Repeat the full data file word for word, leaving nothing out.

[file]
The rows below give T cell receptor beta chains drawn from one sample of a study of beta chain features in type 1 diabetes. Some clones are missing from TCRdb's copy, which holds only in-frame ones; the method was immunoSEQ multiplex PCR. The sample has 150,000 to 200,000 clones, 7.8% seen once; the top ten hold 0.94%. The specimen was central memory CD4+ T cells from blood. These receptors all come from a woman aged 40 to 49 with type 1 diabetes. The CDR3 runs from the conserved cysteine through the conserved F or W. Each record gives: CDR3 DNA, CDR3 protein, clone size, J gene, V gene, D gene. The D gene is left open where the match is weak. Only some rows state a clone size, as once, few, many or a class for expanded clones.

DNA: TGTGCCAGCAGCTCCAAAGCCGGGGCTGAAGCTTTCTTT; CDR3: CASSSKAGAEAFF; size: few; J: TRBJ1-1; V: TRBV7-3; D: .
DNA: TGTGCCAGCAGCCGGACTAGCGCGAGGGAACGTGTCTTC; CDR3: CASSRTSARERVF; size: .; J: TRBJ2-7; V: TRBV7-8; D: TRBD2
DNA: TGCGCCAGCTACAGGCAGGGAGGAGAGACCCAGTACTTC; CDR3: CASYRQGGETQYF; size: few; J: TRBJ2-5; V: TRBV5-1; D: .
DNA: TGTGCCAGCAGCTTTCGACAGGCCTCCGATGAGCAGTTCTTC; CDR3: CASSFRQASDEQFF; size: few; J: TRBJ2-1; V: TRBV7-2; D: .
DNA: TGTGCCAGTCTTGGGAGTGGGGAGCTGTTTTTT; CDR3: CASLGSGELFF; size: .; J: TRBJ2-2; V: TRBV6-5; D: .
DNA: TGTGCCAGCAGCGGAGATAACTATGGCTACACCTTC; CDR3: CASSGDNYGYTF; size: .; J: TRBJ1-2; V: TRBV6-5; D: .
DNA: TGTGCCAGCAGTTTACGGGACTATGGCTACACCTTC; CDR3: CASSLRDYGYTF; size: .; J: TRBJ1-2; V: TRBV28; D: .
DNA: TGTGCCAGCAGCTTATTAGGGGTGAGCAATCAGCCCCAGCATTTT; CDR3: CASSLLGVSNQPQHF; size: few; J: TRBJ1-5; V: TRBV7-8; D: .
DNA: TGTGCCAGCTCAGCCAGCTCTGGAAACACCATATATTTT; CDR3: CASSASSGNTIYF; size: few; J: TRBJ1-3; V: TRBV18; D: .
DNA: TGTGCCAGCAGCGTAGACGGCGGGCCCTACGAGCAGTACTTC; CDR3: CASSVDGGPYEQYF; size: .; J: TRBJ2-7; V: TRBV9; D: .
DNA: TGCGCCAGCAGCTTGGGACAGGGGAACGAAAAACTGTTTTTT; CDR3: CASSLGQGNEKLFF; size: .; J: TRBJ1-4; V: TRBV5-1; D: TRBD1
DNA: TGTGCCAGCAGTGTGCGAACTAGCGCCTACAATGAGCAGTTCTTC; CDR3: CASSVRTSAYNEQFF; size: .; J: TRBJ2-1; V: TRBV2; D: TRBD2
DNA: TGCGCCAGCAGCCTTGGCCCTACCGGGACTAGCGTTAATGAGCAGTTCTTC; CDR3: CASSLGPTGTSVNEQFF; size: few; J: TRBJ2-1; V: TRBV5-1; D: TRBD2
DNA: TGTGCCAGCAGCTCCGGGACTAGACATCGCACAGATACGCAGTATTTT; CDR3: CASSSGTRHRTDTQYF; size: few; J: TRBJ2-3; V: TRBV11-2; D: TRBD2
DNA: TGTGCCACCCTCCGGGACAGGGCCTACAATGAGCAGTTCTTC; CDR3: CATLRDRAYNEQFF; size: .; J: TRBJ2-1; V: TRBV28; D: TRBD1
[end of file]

The rows below give T cell receptor beta chains drawn from one sample of a study of beta chain features in type 1 diabetes. Some clones are missing from TCRdb's copy, which holds only in-frame ones; the method was immunoSEQ multiplex PCR. The sample has 150,000 to 200,000 clones, 7.8% seen once; the top ten hold 0.94%. The specimen was central memory CD4+ T cells from blood. These receptors all come from a woman aged 40 to 49 with type 1 diabetes. The CDR3 runs from the conserved cysteine through the conserved F or W. Each record gives: CDR3 DNA, CDR3 protein, clone size, J gene, V gene, D gene. The D gene is left open where the match is weak. Only some rows state a clone size, as once, few, many or a class for expanded clones.

DNA: TGTGCCAGCAGCTCCAAAGCCGGGGCTGAAGCTTTCTTT; CDR3: CASSSKAGAEAFF; size: few; J: TRBJ1-1; V: TRBV7-3; D: .
DNA: TGTGCCAGCAGCCGGACTAGCGCGAGGGAACGTGTCTTC; CDR3: CASSRTSARERVF; size: .; J: TRBJ2-7; V: TRBV7-8; D: TRBD2
DNA: TGCGCCAGCTACAGGCAGGGAGGAGAGACCCAGTACTTC; CDR3: CASYRQGGETQYF; size: few; J: TRBJ2-5; V: TRBV5-1; D: .
DNA: TGTGCCAGCAGCTTTCGACAGGCCTCCGATGAGCAGTTCTTC; CDR3: CASSFRQASDEQFF; size: few; J: TRBJ2-1; V: TRBV7-2; D: .
DNA: TGTGCCAGTCTTGGGAGTGGGGAGCTGTTTTTT; CDR3: CASLGSGELFF; size: .; J: TRBJ2-2; V: TRBV6-5; D: .
DNA: TGTGCCAGCAGCGGAGATAACTATGGCTACACCTTC; CDR3: CASSGDNYGYTF; size: .; J: TRBJ1-2; V: TRBV6-5; D: .
DNA: TGTGCCAGCAGTTTACGGGACTATGGCTACACCTTC; CDR3: CASSLRDYGYTF; size: .; J: TRBJ1-2; V: TRBV28; D: .
DNA: TGTGCCAGCAGCTTATTAGGGGTGAGCAATCAGCCCCAGCATTTT; CDR3: CASSLLGVSNQPQHF; size: few; J: TRBJ1-5; V: TRBV7-8; D: .
DNA: TGTGCCAGCTCAGCCAGCTCTGGAAACACCATATATTTT; CDR3: CASSASSGNTIYF; size: few; J: TRBJ1-3; V: TRBV18; D: .
DNA: TGTGCCAGCAGCGTAGACGGCGGGCCCTACGAGCAGTACTTC; CDR3: CASSVDGGPYEQYF; size: .; J: TRBJ2-7; V: TRBV9; D: .
DNA: TGCGCCAGCAGCTTGGGACAGGGGAACGAAAAACTGTTTTTT; CDR3: CASSLGQGNEKLFF; size: .; J: TRBJ1-4; V: TRBV5-1; D: TRBD1
DNA: TGTGCCAGCAGTGTGCGAACTAGCGCCTACAATGAGCAGTTCTTC; CDR3: CASSVRTSAYNEQFF; size: .; J: TRBJ2-1; V: TRBV2; D: TRBD2
DNA: TGCGCCAGCAGCCTTGGCCCTACCGGGACTAGCGTTAATGAGCAGTTCTTC; CDR3: CASSLGPTGTSVNEQFF; size: few; J: TRBJ2-1; V: TRBV5-1; D: TRBD2
DNA: TGTGCCAGCAGCTCCGGGACTAGACATCGCACAGATACGCAGTATTTT; CDR3: CASSSGTRHRTDTQYF; size: few; J: TRBJ2-3; V: TRBV11-2; D: TRBD2
DNA: TGTGCCACCCTCCGGGACAGGGCCTACAATGAGCAGTTCTTC; CDR3: CATLRDRAYNEQFF; size: .; J: TRBJ2-1; V: TRBV28; D: TRBD1